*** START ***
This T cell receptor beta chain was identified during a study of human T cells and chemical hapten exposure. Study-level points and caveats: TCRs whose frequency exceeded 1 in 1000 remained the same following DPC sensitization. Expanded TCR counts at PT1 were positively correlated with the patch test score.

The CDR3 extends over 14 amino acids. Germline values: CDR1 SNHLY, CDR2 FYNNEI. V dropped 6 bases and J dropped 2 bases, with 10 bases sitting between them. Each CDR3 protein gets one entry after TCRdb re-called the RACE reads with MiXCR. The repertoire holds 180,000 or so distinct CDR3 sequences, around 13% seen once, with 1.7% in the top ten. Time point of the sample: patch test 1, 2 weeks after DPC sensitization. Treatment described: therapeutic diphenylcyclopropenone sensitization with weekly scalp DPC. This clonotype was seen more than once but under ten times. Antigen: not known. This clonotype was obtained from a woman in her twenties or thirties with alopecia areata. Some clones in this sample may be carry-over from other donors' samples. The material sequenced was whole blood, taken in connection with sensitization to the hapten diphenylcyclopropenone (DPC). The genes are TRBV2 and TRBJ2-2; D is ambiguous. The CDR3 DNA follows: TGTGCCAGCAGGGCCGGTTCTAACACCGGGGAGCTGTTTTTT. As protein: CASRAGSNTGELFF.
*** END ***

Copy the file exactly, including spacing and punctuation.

This T cell receptor beta chain was identified during a study of human T cells and chemical hapten exposure. Study-level points and caveats: TCRs whose frequency exceeded 1 in 1000 remained the same following DPC sensitization. Expanded TCR counts at PT1 were positively correlated with the patch test score.

The CDR3 extends over 14 amino acids. Germline values: CDR1 SNHLY, CDR2 FYNNEI. V dropped 6 bases and J dropped 2 bases, with 10 bases sitting between them. Each CDR3 protein gets one entry after TCRdb re-called the RACE reads with MiXCR. The repertoire holds 180,000 or so distinct CDR3 sequences, around 13% seen once, with 1.7% in the top ten. Time point of the sample: patch test 1, 2 weeks after DPC sensitization. Treatment described: therapeutic diphenylcyclopropenone sensitization with weekly scalp DPC. This clonotype was seen more than once but under ten times. Antigen: not known. This clonotype was obtained from a woman in her twenties or thirties with alopecia areata. Some clones in this sample may be carry-over from other donors' samples. The material sequenced was whole blood, taken in connection with sensitization to the hapten diphenylcyclopropenone (DPC). The genes are TRBV2 and TRBJ2-2; D is ambiguous. The CDR3 DNA follows: TGTGCCAGCAGGGCCGGTTCTAACACCGGGGAGCTGTTTTTT. As protein: CASRAGSNTGELFF.